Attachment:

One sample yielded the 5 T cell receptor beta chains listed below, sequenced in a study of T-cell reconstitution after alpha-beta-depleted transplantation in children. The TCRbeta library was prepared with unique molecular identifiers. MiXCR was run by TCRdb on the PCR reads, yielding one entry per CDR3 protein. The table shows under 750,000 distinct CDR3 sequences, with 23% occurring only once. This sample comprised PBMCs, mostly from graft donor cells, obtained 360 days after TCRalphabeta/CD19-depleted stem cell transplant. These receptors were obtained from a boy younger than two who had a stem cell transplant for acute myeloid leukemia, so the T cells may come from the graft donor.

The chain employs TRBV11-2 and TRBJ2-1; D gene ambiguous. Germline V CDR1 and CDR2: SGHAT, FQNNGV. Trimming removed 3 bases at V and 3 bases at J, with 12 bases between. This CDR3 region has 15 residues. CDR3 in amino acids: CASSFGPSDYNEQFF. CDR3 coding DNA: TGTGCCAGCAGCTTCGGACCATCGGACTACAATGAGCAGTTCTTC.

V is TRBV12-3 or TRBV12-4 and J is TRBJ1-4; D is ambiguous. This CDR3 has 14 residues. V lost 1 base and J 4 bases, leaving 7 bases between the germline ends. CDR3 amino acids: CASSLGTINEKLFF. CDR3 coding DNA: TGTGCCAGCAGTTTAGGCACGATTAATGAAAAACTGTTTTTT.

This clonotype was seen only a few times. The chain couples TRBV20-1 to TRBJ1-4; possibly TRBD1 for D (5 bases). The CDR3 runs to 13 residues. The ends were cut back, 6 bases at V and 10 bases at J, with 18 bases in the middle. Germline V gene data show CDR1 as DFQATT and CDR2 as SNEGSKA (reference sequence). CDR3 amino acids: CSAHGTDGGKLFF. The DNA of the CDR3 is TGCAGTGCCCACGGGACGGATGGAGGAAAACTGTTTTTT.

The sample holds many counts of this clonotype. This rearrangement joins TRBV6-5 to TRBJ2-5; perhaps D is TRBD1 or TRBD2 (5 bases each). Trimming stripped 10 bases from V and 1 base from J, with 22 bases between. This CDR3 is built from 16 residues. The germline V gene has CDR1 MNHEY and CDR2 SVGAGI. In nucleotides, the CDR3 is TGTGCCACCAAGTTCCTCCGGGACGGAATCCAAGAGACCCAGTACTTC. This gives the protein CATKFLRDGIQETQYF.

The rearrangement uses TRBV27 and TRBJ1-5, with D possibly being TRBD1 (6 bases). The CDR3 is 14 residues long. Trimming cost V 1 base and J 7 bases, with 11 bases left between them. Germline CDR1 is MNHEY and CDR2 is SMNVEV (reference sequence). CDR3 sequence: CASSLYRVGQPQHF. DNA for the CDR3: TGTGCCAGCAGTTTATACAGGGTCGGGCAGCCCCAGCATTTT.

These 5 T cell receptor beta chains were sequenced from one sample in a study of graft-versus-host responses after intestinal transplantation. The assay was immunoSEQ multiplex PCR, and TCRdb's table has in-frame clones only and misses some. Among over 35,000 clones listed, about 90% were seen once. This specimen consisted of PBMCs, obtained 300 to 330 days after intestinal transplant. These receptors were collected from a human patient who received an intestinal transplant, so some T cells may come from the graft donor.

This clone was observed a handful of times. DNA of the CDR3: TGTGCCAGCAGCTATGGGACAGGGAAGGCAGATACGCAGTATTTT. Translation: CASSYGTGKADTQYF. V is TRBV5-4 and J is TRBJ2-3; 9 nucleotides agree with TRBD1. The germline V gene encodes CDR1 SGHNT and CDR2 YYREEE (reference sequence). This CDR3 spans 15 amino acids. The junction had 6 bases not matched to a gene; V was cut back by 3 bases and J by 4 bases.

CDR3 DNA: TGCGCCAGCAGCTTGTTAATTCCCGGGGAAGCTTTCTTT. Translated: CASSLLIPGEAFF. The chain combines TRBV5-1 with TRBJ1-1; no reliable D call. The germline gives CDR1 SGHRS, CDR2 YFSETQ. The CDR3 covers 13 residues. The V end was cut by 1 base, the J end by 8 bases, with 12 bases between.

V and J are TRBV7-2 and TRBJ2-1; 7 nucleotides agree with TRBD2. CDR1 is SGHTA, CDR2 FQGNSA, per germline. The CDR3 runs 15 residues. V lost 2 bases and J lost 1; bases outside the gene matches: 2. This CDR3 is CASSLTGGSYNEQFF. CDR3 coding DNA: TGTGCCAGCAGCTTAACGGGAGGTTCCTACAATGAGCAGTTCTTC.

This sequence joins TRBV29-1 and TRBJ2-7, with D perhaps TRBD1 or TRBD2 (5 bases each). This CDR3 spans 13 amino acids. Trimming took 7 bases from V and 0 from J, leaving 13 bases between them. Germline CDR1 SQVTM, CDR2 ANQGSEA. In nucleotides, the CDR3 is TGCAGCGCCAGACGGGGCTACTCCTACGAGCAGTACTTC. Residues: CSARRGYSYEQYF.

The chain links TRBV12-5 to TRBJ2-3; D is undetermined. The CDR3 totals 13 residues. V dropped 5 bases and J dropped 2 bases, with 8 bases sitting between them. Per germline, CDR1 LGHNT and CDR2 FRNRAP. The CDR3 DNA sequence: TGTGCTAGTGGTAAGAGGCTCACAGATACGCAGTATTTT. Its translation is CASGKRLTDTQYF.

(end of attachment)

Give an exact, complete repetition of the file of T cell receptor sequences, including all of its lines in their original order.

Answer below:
One sample yielded the 5 T cell receptor beta chains listed below, sequenced in a study of T-cell reconstitution after alpha-beta-depleted transplantation in children. The TCRbeta library was prepared with unique molecular identifiers. MiXCR was run by TCRdb on the PCR reads, yielding one entry per CDR3 protein. The table shows under 750,000 distinct CDR3 sequences, with 23% occurring only once. This sample comprised PBMCs, mostly from graft donor cells, obtained 360 days after TCRalphabeta/CD19-depleted stem cell transplant. These receptors were obtained from a boy younger than two who had a stem cell transplant for acute myeloid leukemia, so the T cells may come from the graft donor.

The chain employs TRBV11-2 and TRBJ2-1; D gene ambiguous. Germline V CDR1 and CDR2: SGHAT, FQNNGV. Trimming removed 3 bases at V and 3 bases at J, with 12 bases between. This CDR3 region has 15 residues. CDR3 in amino acids: CASSFGPSDYNEQFF. CDR3 coding DNA: TGTGCCAGCAGCTTCGGACCATCGGACTACAATGAGCAGTTCTTC.

V is TRBV12-3 or TRBV12-4 and J is TRBJ1-4; D is ambiguous. This CDR3 has 14 residues. V lost 1 base and J 4 bases, leaving 7 bases between the germline ends. CDR3 amino acids: CASSLGTINEKLFF. CDR3 coding DNA: TGTGCCAGCAGTTTAGGCACGATTAATGAAAAACTGTTTTTT.

This clonotype was seen only a few times. The chain couples TRBV20-1 to TRBJ1-4; possibly TRBD1 for D (5 bases). The CDR3 runs to 13 residues. The ends were cut back, 6 bases at V and 10 bases at J, with 18 bases in the middle. Germline V gene data show CDR1 as DFQATT and CDR2 as SNEGSKA (reference sequence). CDR3 amino acids: CSAHGTDGGKLFF. The DNA of the CDR3 is TGCAGTGCCCACGGGACGGATGGAGGAAAACTGTTTTTT.

The sample holds many counts of this clonotype. This rearrangement joins TRBV6-5 to TRBJ2-5; perhaps D is TRBD1 or TRBD2 (5 bases each). Trimming stripped 10 bases from V and 1 base from J, with 22 bases between. This CDR3 is built from 16 residues. The germline V gene has CDR1 MNHEY and CDR2 SVGAGI. In nucleotides, the CDR3 is TGTGCCACCAAGTTCCTCCGGGACGGAATCCAAGAGACCCAGTACTTC. This gives the protein CATKFLRDGIQETQYF.

The rearrangement uses TRBV27 and TRBJ1-5, with D possibly being TRBD1 (6 bases). The CDR3 is 14 residues long. Trimming cost V 1 base and J 7 bases, with 11 bases left between them. Germline CDR1 is MNHEY and CDR2 is SMNVEV (reference sequence). CDR3 sequence: CASSLYRVGQPQHF. DNA for the CDR3: TGTGCCAGCAGTTTATACAGGGTCGGGCAGCCCCAGCATTTT.

These 5 T cell receptor beta chains were sequenced from one sample in a study of graft-versus-host responses after intestinal transplantation. The assay was immunoSEQ multiplex PCR, and TCRdb's table has in-frame clones only and misses some. Among over 35,000 clones listed, about 90% were seen once. This specimen consisted of PBMCs, obtained 300 to 330 days after intestinal transplant. These receptors were collected from a human patient who received an intestinal transplant, so some T cells may come from the graft donor.

This clone was observed a handful of times. DNA of the CDR3: TGTGCCAGCAGCTATGGGACAGGGAAGGCAGATACGCAGTATTTT. Translation: CASSYGTGKADTQYF. V is TRBV5-4 and J is TRBJ2-3; 9 nucleotides agree with TRBD1. The germline V gene encodes CDR1 SGHNT and CDR2 YYREEE (reference sequence). This CDR3 spans 15 amino acids. The junction had 6 bases not matched to a gene; V was cut back by 3 bases and J by 4 bases.

CDR3 DNA: TGCGCCAGCAGCTTGTTAATTCCCGGGGAAGCTTTCTTT. Translated: CASSLLIPGEAFF. The chain combines TRBV5-1 with TRBJ1-1; no reliable D call. The germline gives CDR1 SGHRS, CDR2 YFSETQ. The CDR3 covers 13 residues. The V end was cut by 1 base, the J end by 8 bases, with 12 bases between.

V and J are TRBV7-2 and TRBJ2-1; 7 nucleotides agree with TRBD2. CDR1 is SGHTA, CDR2 FQGNSA, per germline. The CDR3 runs 15 residues. V lost 2 bases and J lost 1; bases outside the gene matches: 2. This CDR3 is CASSLTGGSYNEQFF. CDR3 coding DNA: TGTGCCAGCAGCTTAACGGGAGGTTCCTACAATGAGCAGTTCTTC.

This sequence joins TRBV29-1 and TRBJ2-7, with D perhaps TRBD1 or TRBD2 (5 bases each). This CDR3 spans 13 amino acids. Trimming took 7 bases from V and 0 from J, leaving 13 bases between them. Germline CDR1 SQVTM, CDR2 ANQGSEA. In nucleotides, the CDR3 is TGCAGCGCCAGACGGGGCTACTCCTACGAGCAGTACTTC. Residues: CSARRGYSYEQYF.

The chain links TRBV12-5 to TRBJ2-3; D is undetermined. The CDR3 totals 13 residues. V dropped 5 bases and J dropped 2 bases, with 8 bases sitting between them. Per germline, CDR1 LGHNT and CDR2 FRNRAP. The CDR3 DNA sequence: TGTGCTAGTGGTAAGAGGCTCACAGATACGCAGTATTTT. Its translation is CASGKRLTDTQYF.